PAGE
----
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55pc of well-to-do use mobile phones for payments: studyBy
Forty percent of North American consumers use smartphones to pay for purchases at a merchant location, up from 16 percent two years ago, as millennials and high-income consumers grow increasingly comfortable with mobile payments, according to an Accenture survey.
Millennials and high-income consumers are driving the adoption of new payment techniques, even as lack of information remains the chief reason many people do not use digital currencies, the survey found. The results show that digital payment technologies are gradually winning acceptance as connected devices provide more opportunity for engagement and commerce before, during and after a purchase.
“Now that payments are both digital and mobile, marketers have a once-in-a-lifetime opportunity to influence shoppers in ways that weren’t possible even a year ago,” said Alex Campbell, co-founder and chief innovation officer, Vibes, Chicago. “The payment is a step in the customer journey but before now, it was one of the only steps that wasn’t mobile. Now the entire customer journey is mobile.
“Marketers who realize this quickly and, more importantly, act quickly can capture significant market share at the expense of their competitors,” he said.
Accenture’s survey, conducted in August, looked at the payment behaviors of 4,000 respondents, including 3,400 from the United States and 600 from Canada, with an equal percentage of men and women.
By 2020, digital-currency use is expected to increase 10 percentage points while cash transactions fall 12 percentage points, according to the Accenture survey.
Millennials and high-income consumers – households with an income of at least $150,000 – are the most avid adopters, with 52 percent of millennials and 55 percent of high-income consumers having used their phones as a mobile payment device.
Of the 60 percent of consumers who have never used their mobile phone as a payment device in a merchant location, 57 percent said security concerns prevented them from doing so while 45 percent pointed to privacy concerns.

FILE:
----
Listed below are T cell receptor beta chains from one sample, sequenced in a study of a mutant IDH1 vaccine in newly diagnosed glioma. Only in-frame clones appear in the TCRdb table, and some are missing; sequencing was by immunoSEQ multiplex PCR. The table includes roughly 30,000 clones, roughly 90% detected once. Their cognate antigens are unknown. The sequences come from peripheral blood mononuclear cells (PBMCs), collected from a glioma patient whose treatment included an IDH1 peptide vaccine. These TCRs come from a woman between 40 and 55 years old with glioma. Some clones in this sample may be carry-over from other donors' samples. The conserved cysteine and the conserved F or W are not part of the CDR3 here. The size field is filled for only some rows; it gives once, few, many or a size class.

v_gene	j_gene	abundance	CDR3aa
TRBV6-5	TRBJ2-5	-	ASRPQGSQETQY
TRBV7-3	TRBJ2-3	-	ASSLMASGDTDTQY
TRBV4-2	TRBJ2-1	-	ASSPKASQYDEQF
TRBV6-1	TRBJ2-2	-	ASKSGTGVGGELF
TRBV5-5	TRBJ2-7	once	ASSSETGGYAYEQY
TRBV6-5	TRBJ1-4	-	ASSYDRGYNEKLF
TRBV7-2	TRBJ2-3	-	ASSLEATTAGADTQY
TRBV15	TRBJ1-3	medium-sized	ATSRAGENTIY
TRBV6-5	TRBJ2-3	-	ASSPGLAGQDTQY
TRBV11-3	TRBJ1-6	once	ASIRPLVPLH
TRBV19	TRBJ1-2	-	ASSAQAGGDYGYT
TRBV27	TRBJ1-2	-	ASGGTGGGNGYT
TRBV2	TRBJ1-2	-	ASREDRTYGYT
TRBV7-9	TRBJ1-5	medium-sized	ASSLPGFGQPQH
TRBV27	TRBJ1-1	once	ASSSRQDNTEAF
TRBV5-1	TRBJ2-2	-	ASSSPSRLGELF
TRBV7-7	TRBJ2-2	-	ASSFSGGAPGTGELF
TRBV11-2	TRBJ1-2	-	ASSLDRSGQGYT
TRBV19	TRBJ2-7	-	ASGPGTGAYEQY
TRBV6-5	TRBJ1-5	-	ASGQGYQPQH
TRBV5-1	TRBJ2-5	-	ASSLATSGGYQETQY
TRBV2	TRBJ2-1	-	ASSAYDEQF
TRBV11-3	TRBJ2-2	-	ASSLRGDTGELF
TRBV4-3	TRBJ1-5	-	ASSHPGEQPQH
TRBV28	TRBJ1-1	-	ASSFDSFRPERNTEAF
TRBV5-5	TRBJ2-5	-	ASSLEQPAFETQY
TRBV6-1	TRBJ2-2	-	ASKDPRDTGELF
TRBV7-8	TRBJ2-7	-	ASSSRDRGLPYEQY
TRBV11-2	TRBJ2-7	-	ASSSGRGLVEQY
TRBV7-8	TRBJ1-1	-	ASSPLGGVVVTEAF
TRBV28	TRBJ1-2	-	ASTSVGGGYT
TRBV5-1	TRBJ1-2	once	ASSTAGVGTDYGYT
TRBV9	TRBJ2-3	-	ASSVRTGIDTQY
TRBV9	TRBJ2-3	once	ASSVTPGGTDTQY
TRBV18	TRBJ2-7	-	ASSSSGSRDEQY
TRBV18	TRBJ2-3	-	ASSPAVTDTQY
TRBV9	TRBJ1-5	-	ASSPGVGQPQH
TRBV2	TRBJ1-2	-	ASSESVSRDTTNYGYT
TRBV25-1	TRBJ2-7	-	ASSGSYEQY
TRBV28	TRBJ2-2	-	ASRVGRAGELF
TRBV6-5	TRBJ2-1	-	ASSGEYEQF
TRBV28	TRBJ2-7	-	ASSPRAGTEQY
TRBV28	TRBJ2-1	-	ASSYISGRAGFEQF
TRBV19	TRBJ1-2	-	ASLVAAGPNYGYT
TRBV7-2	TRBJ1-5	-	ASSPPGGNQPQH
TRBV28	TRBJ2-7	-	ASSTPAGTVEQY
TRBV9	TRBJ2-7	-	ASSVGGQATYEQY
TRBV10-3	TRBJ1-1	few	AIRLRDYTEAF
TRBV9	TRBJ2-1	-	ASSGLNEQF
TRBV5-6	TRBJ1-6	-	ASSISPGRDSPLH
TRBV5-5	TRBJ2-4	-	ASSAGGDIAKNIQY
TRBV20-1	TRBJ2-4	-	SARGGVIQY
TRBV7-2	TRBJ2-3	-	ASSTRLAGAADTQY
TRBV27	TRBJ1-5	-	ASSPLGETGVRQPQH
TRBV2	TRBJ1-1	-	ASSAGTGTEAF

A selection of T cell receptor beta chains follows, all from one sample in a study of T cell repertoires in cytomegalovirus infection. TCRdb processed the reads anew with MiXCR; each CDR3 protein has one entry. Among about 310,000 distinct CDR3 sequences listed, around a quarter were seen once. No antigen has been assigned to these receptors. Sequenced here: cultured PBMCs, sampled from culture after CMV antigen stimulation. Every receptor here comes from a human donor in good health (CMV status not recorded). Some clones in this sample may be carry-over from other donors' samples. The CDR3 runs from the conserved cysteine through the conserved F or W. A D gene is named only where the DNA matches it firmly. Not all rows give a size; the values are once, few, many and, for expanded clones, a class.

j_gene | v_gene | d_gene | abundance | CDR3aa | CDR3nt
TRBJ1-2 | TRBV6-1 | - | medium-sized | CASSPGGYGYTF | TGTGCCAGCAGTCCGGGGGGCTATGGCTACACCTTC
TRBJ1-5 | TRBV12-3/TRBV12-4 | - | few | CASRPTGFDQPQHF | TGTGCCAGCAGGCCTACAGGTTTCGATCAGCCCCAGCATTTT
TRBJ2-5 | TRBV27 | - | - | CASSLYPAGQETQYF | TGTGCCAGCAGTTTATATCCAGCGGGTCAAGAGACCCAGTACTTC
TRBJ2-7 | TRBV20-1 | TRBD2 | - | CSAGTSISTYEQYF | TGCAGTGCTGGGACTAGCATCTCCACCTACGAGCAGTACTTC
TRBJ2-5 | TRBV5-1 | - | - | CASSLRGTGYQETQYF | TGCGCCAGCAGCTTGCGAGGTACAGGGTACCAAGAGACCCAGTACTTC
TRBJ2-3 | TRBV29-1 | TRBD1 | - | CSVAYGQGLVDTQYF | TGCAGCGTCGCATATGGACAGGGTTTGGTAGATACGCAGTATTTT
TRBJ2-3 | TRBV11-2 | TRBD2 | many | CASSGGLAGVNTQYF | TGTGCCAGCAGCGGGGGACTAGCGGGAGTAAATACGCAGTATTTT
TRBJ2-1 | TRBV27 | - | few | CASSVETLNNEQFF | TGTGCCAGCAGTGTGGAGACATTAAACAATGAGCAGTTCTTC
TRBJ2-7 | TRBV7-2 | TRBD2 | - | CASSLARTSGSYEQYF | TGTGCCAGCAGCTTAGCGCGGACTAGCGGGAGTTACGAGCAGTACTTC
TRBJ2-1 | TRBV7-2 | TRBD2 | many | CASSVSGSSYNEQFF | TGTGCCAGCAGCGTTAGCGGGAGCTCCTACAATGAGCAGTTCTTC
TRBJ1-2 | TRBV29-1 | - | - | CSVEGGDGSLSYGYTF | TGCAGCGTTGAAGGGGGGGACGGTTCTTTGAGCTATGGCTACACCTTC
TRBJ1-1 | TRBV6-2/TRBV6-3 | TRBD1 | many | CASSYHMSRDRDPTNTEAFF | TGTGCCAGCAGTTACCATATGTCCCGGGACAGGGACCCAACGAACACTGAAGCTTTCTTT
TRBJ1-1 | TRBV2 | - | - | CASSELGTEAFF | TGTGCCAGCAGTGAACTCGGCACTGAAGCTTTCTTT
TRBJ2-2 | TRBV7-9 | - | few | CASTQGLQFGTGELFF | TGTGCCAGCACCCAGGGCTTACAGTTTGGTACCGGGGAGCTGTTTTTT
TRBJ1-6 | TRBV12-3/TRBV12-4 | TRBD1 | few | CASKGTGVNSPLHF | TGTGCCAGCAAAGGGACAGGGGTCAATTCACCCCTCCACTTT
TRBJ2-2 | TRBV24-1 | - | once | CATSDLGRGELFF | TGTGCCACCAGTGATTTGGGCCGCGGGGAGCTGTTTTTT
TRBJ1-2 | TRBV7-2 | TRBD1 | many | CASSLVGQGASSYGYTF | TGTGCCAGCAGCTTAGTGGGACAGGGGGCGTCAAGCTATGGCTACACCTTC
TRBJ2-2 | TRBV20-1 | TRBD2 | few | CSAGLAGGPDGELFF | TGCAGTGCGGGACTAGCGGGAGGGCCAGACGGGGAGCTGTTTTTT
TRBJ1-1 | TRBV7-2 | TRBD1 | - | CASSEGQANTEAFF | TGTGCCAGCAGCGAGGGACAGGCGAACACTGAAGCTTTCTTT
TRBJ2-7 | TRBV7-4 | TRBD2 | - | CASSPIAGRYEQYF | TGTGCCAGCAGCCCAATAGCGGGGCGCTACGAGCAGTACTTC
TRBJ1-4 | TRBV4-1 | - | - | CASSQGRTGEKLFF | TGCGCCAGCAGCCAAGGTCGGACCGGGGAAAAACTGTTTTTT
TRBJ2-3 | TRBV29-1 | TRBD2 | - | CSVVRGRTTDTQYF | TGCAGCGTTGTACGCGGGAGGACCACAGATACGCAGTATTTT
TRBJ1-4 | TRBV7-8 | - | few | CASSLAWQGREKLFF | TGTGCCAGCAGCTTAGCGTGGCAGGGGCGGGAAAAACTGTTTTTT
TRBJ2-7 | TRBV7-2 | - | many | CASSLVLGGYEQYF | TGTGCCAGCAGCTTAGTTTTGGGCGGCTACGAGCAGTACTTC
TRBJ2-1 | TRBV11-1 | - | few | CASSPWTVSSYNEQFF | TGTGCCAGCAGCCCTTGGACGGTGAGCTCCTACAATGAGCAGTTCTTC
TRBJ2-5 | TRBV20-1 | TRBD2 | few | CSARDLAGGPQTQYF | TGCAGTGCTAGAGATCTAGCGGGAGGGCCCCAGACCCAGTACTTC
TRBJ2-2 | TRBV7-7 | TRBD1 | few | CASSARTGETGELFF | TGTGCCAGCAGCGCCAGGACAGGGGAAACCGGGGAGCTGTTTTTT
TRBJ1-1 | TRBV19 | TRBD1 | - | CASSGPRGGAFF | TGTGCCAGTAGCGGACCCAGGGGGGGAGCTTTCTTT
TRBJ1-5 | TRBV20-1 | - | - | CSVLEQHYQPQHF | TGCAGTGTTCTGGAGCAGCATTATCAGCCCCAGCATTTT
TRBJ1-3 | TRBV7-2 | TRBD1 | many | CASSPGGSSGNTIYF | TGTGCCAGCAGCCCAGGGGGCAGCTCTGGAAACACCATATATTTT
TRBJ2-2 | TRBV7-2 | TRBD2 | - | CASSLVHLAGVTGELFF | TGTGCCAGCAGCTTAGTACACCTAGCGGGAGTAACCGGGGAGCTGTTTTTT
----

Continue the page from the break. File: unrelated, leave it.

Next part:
The study found that eight percent of respondents use digital currencies to complete a payment transaction at least weekly. Eighteen percent expect they will use digital currencies at least weekly by 2020.
Today, 13 percent of millennials and 19 percent of high-income respondents use digital currencies to make a payment at least weekly. Twenty-six percent of millennials and 32 percent of high-income consumers expect to do so by 2020.
Thirty-eight percent said they need more information before they will consider using digital technology. The survey also indicates that by 2020 many traditional payment forms will decrease.
Today, 66 percent of respondents said they make cash transactions, 59 percent use debit cards and 55 percent use credit cards at least weekly to make a payment. When asked how they anticipate using these payment instruments in 2020, the respondents indicated they would decrease weekly usage of cash by 12 percentage points, debit cards by six points and credit cards by three points.
Respondents who use phones to make payments said they would do so more frequently if they could scan a product for purchase immediately (71 percent), eliminating the check-out procedure.
Sixty-nine percent said they would use pay-by-phone more frequently if they could use it to track receipts.
For 67 percent, the key to ramping up their phone payments was receiving valued customer treatment, such as a separate line to speed up payment.
Sixty-six percent said being able to scan a product and learn more about it through customer reviews and product or price comparisons, would prompt them to pay by phone more often.
Respondents who do not use their smartphones to make payments would consider doing so if they were offered rewards points (54 percent), discount pricing based on past usage (53 percent), or could store all receipts in a secure database (52 percent).
Phones are playing a bigger role in mobile payments as the technology gradually wins acceptance.
McDonald’s is extending nationwide its partnership with mobile payments platform Softcard in an effort to push sales and offer more convenience to consumers.
The partnership is launching nationwide on more than 80 mobile devices across Verizon Wireless, AT&T and T-Mobile networks. McDonald’s also accepts Apple Pay, pointing to how the chain is looking to reach both Android and Apple users via offerings that will make it easier for them to pay for their meals.
It is not clear yet to what degree shopping and payment experiences need to evolve as connected devices provide more opportunity for engagement and commerce before, during and after a purchase.
“The linkage between mobile payments and loyalty is a really big deal,” Vibes’ Mr. Campbell said. “Now that payments happen at the device level, marketers need to rethink what a loyalty program actually looks like. You don’t have a barrier of having to force consumers to carry around physical objects like cards or enter phone numbers at check out.
“That’s great on its own, but now that loyalty has been digitized, it presents an entirely new world for how marketers use loyalty as a tool,” he said.
Michael Barris is staff reporter on Mobile Commerce Daily, New York.
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